It started with the state’s very conservative governor asking for a study on the impact of increased gambling opportunities on the state.
The Alabama state Senate voted last week to advance legislation that would put sports betting, along with other gambling opportunities on the ballot in the November 2022 election.
Senate Bill 310 would designate the Alabama Gaming Commission to oversee and administer state gambling operations, including sports betting. Senate Bill 319 calls for a statewide referendum. The two bills were part of a larger package of bills that the upper chamber passed earlier this month.
“The Senate has been debating this topic for decades, and it is finally time we provide the people of our state with a solid product to address this issue,” said state Sen. Del Marsh (R.), a proponent of the measures, said in a statement.
What’s At Stake in Alabama
Under the proposed legislation, which voters would not be able to sparse apart — meaning they accept all or none of it — mobile sports betting could come to Alabama as soon as 2023.
Sports betting could also take place at any of the up to six new casinos that could ultimately come about as a result of the legislation. College and professional athletics would be eligible.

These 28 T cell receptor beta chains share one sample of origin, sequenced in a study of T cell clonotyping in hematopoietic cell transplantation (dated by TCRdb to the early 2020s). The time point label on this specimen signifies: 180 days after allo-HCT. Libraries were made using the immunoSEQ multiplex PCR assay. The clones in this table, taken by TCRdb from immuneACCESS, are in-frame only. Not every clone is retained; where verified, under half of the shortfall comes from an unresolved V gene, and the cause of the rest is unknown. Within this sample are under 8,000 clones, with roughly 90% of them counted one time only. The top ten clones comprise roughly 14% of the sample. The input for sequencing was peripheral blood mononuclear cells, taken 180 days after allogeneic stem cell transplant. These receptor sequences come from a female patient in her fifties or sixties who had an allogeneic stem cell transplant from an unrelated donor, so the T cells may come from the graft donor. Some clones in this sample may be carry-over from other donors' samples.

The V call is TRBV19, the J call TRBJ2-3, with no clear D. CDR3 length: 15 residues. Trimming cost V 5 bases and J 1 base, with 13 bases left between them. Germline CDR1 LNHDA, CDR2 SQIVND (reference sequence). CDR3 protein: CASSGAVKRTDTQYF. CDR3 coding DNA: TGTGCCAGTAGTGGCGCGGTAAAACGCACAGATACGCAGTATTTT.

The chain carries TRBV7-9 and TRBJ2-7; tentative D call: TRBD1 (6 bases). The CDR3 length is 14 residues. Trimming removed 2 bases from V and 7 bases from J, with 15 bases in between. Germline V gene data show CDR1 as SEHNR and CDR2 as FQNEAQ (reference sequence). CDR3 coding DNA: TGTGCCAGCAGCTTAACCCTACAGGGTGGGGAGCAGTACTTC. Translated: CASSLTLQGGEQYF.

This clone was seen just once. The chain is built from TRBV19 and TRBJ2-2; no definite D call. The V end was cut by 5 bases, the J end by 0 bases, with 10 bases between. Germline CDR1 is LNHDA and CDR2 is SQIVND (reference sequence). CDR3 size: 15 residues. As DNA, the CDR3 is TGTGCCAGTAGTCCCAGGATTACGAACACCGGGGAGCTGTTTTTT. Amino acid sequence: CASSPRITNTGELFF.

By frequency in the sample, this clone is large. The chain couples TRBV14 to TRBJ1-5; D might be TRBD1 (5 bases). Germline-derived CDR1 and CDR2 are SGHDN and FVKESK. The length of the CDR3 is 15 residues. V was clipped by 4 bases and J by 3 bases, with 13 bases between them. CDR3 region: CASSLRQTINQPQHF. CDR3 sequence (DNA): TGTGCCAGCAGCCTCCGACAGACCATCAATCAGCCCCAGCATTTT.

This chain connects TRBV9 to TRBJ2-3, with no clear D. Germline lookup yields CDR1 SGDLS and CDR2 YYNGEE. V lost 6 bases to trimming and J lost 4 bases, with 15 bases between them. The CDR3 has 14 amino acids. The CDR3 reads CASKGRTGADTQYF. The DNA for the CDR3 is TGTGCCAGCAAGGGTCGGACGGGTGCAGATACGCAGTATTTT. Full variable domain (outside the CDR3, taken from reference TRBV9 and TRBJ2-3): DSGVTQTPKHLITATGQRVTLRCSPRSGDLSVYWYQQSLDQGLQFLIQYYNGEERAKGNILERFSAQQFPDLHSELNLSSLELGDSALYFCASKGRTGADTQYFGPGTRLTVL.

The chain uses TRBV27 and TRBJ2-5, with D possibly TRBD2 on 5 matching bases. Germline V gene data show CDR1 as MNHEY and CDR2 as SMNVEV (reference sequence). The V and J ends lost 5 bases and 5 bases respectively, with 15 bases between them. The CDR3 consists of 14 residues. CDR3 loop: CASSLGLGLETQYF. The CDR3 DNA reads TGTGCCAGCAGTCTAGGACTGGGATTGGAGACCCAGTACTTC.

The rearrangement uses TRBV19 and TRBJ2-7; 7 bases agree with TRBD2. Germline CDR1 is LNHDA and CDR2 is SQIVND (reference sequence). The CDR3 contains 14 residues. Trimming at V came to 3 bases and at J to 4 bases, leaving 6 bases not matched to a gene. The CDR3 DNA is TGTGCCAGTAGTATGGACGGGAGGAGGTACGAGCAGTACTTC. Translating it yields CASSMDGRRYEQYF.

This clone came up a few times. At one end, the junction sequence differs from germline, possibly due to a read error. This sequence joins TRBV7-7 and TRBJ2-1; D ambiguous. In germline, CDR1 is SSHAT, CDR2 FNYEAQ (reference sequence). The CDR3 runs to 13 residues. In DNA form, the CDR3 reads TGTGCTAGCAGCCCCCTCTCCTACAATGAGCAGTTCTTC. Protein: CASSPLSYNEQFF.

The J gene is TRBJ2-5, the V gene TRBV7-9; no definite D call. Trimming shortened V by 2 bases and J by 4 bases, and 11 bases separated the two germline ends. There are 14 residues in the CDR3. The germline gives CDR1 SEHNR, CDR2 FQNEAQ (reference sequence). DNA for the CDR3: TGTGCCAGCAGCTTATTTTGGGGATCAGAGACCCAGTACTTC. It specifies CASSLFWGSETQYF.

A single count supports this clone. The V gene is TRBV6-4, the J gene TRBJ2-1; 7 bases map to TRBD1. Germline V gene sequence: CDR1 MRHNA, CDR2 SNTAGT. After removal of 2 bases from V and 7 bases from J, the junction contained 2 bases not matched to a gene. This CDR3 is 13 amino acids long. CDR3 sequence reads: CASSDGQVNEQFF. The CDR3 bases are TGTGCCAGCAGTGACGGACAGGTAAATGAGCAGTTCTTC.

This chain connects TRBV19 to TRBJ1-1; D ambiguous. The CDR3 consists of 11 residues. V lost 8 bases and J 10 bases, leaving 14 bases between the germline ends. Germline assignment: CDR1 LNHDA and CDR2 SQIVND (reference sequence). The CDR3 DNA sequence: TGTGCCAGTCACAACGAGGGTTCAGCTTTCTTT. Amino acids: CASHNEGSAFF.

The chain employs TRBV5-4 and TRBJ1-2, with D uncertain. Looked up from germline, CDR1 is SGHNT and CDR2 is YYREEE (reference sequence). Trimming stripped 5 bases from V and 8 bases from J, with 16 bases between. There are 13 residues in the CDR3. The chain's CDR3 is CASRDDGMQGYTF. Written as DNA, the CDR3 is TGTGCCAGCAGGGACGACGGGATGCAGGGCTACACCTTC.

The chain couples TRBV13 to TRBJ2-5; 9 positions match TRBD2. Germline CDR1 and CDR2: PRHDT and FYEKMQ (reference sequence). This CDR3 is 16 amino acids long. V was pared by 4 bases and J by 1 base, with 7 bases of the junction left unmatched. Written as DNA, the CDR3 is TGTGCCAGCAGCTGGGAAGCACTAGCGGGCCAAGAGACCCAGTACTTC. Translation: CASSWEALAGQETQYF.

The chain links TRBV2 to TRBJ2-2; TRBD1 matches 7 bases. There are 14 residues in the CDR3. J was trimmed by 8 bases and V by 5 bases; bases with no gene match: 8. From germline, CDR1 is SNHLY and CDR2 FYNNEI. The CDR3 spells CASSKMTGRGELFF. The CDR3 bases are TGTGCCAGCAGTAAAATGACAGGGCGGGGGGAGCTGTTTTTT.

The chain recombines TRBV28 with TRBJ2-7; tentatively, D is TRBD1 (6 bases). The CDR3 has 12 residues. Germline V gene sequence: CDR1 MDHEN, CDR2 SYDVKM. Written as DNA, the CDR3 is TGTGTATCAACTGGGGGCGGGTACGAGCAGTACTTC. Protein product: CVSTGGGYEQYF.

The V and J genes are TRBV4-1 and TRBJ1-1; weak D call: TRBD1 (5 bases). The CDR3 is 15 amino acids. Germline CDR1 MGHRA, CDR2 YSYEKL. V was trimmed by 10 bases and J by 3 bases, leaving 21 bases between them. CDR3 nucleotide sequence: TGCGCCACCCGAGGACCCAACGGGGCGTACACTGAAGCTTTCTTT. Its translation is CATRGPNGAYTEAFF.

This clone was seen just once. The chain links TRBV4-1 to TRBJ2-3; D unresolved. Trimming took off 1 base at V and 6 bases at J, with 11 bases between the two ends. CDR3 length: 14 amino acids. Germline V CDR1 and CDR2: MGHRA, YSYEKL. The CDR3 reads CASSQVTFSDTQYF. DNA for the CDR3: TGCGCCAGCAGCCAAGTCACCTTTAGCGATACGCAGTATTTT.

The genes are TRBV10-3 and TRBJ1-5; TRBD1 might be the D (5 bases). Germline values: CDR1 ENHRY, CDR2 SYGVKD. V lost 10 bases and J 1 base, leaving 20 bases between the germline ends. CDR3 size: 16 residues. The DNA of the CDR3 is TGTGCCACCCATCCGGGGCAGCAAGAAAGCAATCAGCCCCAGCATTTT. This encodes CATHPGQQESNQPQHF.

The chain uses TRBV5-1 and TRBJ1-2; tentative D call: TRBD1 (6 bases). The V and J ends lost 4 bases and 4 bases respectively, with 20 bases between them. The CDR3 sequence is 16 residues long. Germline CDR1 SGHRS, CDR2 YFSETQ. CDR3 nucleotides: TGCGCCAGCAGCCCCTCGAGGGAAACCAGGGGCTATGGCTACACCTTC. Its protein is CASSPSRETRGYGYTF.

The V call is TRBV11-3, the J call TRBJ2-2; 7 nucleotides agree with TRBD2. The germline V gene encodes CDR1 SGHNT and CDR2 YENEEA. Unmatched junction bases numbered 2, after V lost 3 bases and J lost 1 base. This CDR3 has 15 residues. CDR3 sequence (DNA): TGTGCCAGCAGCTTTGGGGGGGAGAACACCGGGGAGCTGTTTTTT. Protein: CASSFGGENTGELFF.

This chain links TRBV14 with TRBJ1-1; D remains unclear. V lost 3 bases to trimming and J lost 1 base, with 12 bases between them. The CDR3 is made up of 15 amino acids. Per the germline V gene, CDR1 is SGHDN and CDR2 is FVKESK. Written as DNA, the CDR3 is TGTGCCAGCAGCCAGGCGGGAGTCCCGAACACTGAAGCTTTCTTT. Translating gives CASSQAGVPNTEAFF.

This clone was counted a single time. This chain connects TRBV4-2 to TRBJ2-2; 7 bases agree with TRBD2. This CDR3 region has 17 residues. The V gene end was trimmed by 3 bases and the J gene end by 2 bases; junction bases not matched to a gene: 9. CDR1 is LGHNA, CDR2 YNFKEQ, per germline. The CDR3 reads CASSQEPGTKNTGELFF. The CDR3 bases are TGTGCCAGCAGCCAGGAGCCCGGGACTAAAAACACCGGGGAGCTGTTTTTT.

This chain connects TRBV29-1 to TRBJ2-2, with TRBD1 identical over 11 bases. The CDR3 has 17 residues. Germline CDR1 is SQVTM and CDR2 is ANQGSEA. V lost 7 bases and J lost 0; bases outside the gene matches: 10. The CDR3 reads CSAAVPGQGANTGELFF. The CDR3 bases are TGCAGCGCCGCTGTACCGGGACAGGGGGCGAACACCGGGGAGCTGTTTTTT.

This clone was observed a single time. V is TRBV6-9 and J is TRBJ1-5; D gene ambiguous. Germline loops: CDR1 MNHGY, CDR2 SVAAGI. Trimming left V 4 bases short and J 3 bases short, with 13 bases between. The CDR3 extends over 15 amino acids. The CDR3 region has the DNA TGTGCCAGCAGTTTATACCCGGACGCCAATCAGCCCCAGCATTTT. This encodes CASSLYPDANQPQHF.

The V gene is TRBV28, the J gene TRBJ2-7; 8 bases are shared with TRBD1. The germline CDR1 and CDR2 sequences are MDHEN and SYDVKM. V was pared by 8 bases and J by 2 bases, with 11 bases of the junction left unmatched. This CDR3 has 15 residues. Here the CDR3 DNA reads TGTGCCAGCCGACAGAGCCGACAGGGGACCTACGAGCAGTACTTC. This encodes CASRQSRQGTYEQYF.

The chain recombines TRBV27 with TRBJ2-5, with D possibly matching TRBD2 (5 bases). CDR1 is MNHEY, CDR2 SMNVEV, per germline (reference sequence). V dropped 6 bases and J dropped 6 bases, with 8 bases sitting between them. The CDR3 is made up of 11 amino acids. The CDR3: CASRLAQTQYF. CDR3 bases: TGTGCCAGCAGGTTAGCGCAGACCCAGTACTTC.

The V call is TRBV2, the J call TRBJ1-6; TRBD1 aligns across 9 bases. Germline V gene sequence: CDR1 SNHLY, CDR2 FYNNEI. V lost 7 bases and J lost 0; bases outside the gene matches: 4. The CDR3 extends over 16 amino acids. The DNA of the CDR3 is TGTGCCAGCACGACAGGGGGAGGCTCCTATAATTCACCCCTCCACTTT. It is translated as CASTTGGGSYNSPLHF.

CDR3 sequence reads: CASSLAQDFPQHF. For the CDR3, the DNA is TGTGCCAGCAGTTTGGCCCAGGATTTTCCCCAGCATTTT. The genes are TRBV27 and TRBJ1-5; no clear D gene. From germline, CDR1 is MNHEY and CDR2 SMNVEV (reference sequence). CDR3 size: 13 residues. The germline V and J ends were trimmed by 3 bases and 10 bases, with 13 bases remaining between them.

The legal age would be 21 throughout all platforms.
The legislation stipulates varying tax rates for the revenue generated.
The Alabama House of Representatives has until May 30 before it adjourns to address the issue.
Governor Kay Ivey (R) announced a 12-person panel in February 2020 to determine how increased gambling opportunities would help or hurt the state.
The findings, announced late last year, were clear: Alabama loses big-time by not having sports betting and other options. Furthermore, the state stands to gain millions if it did allow for casino development and other gaming opportunities.
The report estimated the state could see as much as $700 million in revenue from a state lottery, additional casinos, and sports betting in the state.
“Gambling will work in the state of Alabama,” Todd Strange, the former mayor of Montgomery and chairman of the study group, said at the time, as reported by AL.com, a news website. “And we feel that the advantages outweigh the disadvantages in that endeavor.”